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Taxes in New York (TiNY) is a blog by the Hodgson Russ LLP State and Local Tax Practice Group. The weekly reports are intended to go out within 24 hours of the Division of Tax Appeals’ (DTA) publication of new ALJ Determinations and Tribunal Decisions. In addition to the weekly reports TiNY may provide analysis of and commentary on other developments in the world of New York tax law.  

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TiNY Report for June 13, 2019 (reporting on DTA cases published May 30 and June 6)

By on

A Decision, a Determination, and an Order this week (which was missed last week). We never said we were perfect, but we will try to not make this a habit.  


Matter of Greenfield; Division’s Rep.: Jessica DiFiore; Petitioner’s Rep.: Richard Rubin; Articles 28 and 29. 

A third party assumed Petitioner’s lease on a car, and Petitioner claimed a refund for the portion of the sales tax that he paid upon the lease’s inception relating to the post-assumption period. The refund claim was denied, and that denial was sustained by an ALJ and then by the Tribunal. The Tribunal found that when a long-term automobile lease is at issue, “all receipts due under the full lease term are deemed to have been paid and are subject to sales tax at the lease’s inception (Tax Law § 1111 [i]). Petitioner thus properly paid the total amount of sales tax due under the lease at its inception.”  Accordingly, the Tribunal found that Petitioner was not due a refund. I agree with the logic and decision.

However, in dicta, the Tribunal also stated that: “Both petitioner’s initial lease of the vehicle and the subsequent assumption of the lease by the third party were separate and distinct retail sales under Tax Law § 1105 (a).” With respect (and as I have written in prior posts), I disagree that an assumption of a lease is a separate transaction under the sales tax. An assumer of a lease steps into the shoes of the original lessee under the terms of the original lease agreement.  And since, as the Tribunal clearly holds, “all receipts due under the full lease term are deemed to have been paid . . . at the lease’s inception . . .,” an assumer should not be required to pay any additional tax with respect to the assumption of a long-term vehicle lease. All the tax that was due under such a lease is, under the explicit terms of the statute cited by the Tribunal, deemed to have been paid by the original lessee. I hope that my position is vindicated before I retire.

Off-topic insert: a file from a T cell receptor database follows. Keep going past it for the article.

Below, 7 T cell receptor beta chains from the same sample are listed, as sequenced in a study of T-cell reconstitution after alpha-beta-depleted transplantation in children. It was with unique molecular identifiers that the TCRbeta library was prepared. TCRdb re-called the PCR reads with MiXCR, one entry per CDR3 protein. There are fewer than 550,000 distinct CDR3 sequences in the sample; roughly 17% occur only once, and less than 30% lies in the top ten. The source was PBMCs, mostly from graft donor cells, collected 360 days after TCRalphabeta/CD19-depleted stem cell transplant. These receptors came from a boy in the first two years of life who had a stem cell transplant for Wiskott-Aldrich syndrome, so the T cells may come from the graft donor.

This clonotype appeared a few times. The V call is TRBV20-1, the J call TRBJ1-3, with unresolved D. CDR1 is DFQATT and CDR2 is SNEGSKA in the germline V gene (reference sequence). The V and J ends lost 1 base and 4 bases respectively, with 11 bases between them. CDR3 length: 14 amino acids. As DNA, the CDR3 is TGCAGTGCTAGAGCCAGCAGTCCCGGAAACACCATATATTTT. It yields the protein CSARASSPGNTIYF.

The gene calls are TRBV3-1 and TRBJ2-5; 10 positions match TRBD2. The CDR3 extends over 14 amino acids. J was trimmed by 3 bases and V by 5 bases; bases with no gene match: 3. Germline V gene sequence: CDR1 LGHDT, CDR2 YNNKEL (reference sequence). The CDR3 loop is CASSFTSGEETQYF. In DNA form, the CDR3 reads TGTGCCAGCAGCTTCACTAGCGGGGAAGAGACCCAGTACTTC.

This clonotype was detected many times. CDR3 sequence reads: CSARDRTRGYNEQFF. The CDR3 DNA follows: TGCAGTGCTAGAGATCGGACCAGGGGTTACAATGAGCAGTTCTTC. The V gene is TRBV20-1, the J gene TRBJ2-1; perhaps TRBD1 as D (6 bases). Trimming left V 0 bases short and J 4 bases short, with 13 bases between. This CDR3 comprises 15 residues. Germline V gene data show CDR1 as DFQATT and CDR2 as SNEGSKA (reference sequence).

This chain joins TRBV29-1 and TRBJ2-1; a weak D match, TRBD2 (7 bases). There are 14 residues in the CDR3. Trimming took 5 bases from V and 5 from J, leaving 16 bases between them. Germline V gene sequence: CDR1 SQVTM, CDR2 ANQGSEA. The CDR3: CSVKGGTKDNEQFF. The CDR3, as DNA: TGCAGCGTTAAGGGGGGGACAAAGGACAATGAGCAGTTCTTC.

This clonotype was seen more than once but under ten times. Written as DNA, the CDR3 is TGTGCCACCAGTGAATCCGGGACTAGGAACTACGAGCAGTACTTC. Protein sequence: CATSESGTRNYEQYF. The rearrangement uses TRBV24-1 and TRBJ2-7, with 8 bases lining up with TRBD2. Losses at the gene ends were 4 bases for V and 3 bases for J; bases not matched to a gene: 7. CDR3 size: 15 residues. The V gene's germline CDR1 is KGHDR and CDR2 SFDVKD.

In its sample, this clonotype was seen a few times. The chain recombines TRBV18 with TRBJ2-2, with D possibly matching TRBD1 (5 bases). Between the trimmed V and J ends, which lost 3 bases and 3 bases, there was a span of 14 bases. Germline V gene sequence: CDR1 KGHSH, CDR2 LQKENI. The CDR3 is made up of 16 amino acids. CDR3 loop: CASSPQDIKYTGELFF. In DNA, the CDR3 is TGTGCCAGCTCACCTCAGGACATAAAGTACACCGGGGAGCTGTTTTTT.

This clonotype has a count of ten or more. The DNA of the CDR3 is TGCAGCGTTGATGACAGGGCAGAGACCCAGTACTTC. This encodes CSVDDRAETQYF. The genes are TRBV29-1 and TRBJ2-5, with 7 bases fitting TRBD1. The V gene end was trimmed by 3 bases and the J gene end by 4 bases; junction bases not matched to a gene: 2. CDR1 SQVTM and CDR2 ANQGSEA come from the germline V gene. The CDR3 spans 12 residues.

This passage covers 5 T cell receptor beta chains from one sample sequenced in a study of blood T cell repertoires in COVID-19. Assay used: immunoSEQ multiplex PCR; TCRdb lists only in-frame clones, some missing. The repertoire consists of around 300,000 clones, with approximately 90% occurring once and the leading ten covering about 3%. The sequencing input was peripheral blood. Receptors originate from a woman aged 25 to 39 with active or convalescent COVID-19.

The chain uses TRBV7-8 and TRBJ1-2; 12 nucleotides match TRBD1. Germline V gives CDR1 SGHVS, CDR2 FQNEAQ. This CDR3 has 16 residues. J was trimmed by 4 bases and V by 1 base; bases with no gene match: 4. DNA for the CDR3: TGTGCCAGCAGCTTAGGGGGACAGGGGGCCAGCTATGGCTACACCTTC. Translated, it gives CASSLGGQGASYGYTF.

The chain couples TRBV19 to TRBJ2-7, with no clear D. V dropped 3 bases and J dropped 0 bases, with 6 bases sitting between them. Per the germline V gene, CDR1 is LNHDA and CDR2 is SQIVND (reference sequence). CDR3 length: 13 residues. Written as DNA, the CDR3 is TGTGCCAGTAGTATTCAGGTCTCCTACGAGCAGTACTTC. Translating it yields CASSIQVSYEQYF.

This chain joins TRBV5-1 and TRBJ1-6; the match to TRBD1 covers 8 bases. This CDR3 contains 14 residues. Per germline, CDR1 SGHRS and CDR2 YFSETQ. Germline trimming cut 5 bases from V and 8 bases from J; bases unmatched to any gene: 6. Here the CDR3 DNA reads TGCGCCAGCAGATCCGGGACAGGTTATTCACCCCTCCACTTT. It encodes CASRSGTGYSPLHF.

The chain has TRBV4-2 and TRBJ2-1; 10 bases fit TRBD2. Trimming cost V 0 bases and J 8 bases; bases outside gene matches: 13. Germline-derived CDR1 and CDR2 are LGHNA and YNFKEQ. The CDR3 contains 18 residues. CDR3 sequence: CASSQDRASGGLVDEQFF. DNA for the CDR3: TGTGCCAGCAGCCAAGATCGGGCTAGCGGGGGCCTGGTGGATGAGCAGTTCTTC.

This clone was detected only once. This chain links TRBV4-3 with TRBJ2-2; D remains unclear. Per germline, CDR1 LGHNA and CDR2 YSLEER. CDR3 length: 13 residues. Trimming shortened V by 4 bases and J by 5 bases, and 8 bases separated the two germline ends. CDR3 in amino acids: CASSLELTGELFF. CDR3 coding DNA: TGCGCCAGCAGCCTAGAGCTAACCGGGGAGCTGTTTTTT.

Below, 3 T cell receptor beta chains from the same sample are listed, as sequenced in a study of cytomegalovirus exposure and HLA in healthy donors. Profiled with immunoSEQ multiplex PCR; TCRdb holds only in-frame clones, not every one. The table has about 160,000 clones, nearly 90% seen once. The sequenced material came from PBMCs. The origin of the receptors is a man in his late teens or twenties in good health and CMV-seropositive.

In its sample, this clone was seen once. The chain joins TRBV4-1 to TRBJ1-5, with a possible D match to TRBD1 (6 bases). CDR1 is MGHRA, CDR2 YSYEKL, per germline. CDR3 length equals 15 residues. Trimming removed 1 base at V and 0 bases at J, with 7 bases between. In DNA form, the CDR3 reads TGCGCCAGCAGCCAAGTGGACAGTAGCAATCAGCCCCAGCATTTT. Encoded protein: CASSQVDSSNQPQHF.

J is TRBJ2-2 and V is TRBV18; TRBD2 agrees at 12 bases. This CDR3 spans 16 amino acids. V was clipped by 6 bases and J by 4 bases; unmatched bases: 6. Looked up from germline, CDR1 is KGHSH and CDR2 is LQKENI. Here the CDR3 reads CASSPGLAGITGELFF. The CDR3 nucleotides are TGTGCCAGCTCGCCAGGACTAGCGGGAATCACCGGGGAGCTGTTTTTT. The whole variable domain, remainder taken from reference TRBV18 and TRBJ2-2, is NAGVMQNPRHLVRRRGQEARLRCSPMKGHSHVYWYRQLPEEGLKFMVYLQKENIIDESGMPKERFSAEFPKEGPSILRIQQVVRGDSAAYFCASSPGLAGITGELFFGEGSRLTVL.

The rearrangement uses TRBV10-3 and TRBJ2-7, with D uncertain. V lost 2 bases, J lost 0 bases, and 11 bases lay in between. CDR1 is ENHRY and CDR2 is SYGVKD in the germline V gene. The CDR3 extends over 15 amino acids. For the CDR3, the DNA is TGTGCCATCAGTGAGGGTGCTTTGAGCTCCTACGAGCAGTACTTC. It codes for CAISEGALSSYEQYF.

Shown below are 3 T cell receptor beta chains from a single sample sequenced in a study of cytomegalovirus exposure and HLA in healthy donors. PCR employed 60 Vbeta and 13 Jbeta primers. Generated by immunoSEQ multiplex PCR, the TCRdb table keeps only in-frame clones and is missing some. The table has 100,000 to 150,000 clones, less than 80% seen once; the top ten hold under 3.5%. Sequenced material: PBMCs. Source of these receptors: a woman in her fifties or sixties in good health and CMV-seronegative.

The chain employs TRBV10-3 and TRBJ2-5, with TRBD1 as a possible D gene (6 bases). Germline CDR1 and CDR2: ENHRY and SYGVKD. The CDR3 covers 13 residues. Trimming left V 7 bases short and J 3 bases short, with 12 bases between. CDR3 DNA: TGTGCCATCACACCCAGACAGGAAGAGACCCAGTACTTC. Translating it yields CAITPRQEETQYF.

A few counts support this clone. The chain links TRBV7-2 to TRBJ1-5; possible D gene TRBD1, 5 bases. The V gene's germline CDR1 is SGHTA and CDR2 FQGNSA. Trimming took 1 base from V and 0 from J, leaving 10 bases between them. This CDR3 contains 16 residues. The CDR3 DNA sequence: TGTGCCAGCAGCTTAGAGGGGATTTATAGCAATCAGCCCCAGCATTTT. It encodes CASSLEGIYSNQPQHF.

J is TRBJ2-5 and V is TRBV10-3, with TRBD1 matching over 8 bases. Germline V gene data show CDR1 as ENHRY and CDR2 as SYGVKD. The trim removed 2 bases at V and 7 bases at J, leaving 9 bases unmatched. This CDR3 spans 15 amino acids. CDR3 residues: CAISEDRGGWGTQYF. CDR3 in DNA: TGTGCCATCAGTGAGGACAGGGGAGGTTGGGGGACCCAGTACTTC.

Matter of The Warranty Group; Judge Gardiner; Division’s Rep.: James Passineau; Petitioner’s Rep.: Mark Nachbar; Article 9-A. 

Petitioner provided extended warranty solutions to manufacturers, distributors, and retailers for their resale to retail customers.  Petitioner’s HQ was in Chicago, Illinois. On its amended Forms CT-3, Petitioner treated its revenue from the sales of extended warranty solutions as service receipts sourced to the location of performance (i.e. Illinois). On audit, the Division determined that Petitioner’s receipts were from the sale of extended warranties—the sale of an intangible asset—and not from the sale of services. The Division’s position was based in part on its conclusion that a “service” required performance by a person. Ultimately, the Division concluded that Petitioner’s receipts were “other business receipts” subject to customer-based sourcing. Petitioner challenged the Division’s position by filing a petition and then moving for summary determination.